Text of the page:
Picture someone going about their daily business. How often do we see them stop to use their chronograph? It’s a tell-tale gesture, that fleeting press of a button that sets the chrono hand in motion; so rare, unreal almost, we might rub our eyes in disbelief. And yet when it comes to the chronograph watch, we have a seemingly endless choice. We love it for its history, which ties in with the advent of modern sport, as much showmanship as sportsmanship. The question of its inventor has been tossed back and forth; we wax lyrical over the skill those pioneering watchmakers showed when endowing it first with one then two pushers; its ever-faster calibres have been elevated to legendary status. So what if the chronograph’s useful purpose is inversely proportional to the problem of obesity in the world. We continue to wear it with pride, simply because we can…
The chronograph becomes a measure of the watchmaker's skill rather than a timepiece chosen for its functionality.
Exercise in style
It is this sense of pride to which Montblanc appeals, having delved into the past of the now fully integrated Manufacture Minerva in search of a legitimacy for its revamped TimeWalker line. Minerva made a name for itself as early as 1908 as a manufacturer of watches with chronograph functions and stopwatches. In 1916 it became one of the first to produce a high-frequency movement that could measure 1/100th of a second. It is this same trailblazing spirit, tied in with the world of motor racing, that Montblanc is bringing to the fore with its gently vintage TimeWalker line. Its audience: “modern performers who like to express their achievements, ambitions, masculinity, style and personality in their choice of wristwatch” (no less!). Awaiting them: a Chronograph Rally Timer Counter, inspired by a 1930s stopwatch by Minerva and which converts into a pocket watch, a dual-timer in the form of the TimeWalker Chronograph UTC, an automatic and, the star turn of this collection for superheroes, the Chronograph 1000. Equipped with two separate going trains, and with one balance running at 360,000 vibrations/hour (50 Hz) for the chronograph to mechanically measure 1/1,000th of a second, it is undoubtedly, to quote Montblanc, “a feat of horological engineering”.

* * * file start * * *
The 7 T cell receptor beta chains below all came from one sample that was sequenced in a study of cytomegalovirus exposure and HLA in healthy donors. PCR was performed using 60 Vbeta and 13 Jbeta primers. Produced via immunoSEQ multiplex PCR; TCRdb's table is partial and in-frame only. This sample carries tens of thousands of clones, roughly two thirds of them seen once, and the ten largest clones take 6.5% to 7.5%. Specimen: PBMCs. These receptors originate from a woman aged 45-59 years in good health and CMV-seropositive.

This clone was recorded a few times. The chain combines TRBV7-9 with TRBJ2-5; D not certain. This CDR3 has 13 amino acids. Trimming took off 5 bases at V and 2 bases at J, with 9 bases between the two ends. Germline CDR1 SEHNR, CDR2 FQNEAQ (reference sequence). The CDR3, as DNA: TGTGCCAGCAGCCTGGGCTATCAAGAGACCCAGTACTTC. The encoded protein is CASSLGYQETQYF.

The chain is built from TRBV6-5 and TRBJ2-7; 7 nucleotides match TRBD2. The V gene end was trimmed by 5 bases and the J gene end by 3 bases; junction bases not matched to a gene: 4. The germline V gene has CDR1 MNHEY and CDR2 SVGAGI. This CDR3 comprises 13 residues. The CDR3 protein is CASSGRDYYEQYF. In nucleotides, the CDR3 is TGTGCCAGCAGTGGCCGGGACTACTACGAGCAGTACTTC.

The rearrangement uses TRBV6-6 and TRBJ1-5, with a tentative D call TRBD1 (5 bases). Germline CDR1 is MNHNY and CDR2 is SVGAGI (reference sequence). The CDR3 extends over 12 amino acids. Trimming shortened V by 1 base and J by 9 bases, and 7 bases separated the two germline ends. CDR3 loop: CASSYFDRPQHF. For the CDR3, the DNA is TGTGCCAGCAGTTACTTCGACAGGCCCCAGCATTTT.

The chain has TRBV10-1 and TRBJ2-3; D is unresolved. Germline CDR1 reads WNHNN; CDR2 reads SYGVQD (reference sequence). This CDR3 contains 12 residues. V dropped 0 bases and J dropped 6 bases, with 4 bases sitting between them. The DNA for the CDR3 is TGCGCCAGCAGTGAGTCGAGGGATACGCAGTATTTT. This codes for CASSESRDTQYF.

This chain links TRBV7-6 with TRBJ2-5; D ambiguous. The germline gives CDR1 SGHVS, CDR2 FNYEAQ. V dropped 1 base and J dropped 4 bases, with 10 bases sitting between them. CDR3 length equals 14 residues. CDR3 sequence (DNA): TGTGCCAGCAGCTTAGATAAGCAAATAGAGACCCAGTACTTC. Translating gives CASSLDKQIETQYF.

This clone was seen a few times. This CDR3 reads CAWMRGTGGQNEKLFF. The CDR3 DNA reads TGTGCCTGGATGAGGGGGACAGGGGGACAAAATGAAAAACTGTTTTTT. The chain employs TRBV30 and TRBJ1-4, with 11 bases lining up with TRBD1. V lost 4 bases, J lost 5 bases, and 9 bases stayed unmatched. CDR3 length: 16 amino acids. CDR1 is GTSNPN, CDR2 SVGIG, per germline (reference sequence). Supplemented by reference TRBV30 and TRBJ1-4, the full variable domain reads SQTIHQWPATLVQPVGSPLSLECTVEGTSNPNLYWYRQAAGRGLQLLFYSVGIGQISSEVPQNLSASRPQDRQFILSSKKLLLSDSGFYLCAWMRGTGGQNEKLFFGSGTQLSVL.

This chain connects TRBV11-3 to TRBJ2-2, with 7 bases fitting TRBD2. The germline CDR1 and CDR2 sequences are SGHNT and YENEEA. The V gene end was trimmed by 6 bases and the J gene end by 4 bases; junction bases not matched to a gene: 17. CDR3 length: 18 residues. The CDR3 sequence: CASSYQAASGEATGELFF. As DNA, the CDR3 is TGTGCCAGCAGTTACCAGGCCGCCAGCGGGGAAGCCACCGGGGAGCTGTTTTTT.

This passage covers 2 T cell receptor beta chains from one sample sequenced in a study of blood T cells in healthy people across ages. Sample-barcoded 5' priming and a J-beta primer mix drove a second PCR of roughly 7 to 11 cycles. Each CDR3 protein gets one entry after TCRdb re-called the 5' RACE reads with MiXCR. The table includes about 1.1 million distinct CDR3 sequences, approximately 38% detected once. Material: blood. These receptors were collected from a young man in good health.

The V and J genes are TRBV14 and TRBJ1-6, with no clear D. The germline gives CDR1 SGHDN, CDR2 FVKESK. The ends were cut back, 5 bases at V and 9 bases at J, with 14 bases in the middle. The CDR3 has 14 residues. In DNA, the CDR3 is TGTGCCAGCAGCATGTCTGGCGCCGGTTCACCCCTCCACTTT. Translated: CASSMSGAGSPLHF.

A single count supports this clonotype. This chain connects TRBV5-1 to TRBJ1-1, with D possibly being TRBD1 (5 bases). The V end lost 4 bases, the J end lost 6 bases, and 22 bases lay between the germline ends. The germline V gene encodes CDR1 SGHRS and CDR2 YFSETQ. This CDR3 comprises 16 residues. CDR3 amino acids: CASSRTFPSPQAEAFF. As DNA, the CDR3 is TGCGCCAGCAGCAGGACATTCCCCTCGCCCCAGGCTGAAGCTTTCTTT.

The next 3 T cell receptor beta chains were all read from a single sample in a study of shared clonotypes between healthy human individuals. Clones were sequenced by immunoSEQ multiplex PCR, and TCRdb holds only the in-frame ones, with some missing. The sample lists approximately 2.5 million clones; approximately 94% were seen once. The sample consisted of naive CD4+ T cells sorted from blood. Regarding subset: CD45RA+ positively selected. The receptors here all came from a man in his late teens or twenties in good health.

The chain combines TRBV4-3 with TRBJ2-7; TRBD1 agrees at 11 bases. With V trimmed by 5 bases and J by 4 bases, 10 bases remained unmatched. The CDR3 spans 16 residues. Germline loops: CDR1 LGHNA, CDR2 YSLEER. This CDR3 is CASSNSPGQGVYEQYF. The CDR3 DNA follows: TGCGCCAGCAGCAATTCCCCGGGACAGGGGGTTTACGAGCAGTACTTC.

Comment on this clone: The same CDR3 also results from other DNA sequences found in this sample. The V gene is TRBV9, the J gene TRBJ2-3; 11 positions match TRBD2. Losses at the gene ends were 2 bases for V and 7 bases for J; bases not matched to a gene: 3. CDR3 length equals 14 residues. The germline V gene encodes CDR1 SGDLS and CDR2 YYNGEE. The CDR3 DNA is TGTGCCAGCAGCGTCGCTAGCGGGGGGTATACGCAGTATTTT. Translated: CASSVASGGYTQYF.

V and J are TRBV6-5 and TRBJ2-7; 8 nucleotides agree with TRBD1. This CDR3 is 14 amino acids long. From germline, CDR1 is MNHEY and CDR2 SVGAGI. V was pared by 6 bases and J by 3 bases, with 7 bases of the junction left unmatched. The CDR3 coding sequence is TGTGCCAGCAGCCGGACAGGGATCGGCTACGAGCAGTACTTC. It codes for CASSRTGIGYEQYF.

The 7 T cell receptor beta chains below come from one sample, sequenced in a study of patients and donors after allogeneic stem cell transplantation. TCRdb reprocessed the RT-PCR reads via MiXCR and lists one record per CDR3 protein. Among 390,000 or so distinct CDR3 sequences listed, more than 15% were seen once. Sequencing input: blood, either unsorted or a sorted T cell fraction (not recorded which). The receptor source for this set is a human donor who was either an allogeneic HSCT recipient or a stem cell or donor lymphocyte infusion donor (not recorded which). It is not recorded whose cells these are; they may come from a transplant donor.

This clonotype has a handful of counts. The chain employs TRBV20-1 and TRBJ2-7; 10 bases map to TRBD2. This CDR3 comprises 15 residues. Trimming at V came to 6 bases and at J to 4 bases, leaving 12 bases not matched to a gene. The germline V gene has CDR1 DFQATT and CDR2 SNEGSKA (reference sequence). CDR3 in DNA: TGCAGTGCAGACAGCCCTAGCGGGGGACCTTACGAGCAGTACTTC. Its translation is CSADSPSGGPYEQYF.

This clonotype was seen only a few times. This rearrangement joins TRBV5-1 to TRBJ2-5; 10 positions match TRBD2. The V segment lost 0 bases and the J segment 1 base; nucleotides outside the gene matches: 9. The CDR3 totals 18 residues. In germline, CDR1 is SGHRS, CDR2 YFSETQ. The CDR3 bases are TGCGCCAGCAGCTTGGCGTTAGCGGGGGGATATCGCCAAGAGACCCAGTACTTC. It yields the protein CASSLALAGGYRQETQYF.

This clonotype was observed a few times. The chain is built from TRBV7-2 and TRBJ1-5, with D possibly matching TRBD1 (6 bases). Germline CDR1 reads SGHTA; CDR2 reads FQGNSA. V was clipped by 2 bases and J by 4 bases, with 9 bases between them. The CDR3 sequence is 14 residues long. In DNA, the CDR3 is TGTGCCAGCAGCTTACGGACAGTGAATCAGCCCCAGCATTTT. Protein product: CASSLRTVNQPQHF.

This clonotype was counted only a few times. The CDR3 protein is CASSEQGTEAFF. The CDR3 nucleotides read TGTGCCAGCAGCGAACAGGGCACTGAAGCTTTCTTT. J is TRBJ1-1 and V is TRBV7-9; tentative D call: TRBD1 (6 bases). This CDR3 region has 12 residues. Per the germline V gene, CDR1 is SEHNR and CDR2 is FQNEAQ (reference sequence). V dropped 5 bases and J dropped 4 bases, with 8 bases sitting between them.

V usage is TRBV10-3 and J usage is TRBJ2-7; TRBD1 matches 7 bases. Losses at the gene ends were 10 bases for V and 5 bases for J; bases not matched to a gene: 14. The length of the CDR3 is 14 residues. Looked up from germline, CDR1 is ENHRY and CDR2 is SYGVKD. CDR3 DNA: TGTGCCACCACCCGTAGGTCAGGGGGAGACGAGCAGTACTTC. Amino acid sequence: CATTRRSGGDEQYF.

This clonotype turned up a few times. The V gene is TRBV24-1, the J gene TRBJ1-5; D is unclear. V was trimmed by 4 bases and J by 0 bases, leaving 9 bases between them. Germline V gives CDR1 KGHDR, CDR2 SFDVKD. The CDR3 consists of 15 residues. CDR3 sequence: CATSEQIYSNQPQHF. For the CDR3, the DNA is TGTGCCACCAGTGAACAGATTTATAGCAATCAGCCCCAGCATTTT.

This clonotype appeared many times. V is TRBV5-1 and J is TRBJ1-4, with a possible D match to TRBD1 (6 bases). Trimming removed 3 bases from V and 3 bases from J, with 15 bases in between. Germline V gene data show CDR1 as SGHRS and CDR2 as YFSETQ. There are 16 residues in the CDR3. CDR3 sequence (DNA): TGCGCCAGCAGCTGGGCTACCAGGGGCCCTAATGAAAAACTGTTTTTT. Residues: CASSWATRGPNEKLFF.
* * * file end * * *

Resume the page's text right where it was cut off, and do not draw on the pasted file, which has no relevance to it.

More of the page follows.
One need look no further to understand that at this level of precision, the chronograph becomes a measure of the watchmaker’s skill rather than a timepiece chosen for its functionality. The same could be said of the regatta watch. Not that this sport lacks any of the necessary appeal to make it the centre of grandiose competitions: the America’s Cup is a case in point. Yet outside the tiny circle of sailing enthusiasts who could conceivably need to follow a countdown while manhandling the winch, the regatta watch is of only hypothetical interest. So what? With more and more watch brands making eyes at the competitors in the prestigious 35th America’s Cup, what better way to win them over than a regatta watch?
As partner to the Cup and to two of the teams taking part (Oracle Team USA and Softbank Team Japan), Panerai came to SIHH with a new version of its Luminor 1950 Regatta. Ulysse Nardin, sponsor of Artemis Racing, upped the ante with its Regatta watch: the bidirectional seconds hand runs counter-clockwise during countdown then, as soon as it reaches zero, automatically changes direction to time the race. Zenith is another strong contender. As a recent partner to Land Rover, which sponsors Ben Ainslie Racing, the inventor of the famed El Primero chrono could join the fray.
Regattas aside, the chronograph has proved its worth first and foremost on dry land. At which point the distinction must be made between the chrono as a practical “tool” and as part of a grande complication, a coveted and some would say overused denomination for a timepiece incorporating multiple complications, one of which traditionally has to be a chronograph. Once again, these are more often demonstrations of expertise than purely functional timepieces; Cyrano de Bergerac’s “fruitless quest” that is always worth fighting for.
Such a quest can but elicit our admiration, particularly at Vacheron Constantin with its Traditionnelle Chronograph Perpetual Calendar, or at IWC and its Da Vinci Tourbillon Retrograde Chronograph. The apotheosis can be found at A. Lange & Söhne whose Tourbograph Perpetual Pour le Mérite combines a tourbillon with fusée-and-chain transmission, a split-seconds chronograph and a perpetual calendar with moon phases. Here, the chronograph lends an almost playful touch to watches that command respect for the extraordinary rigour they impose. They are a flight of fancy in a world of cams and gears.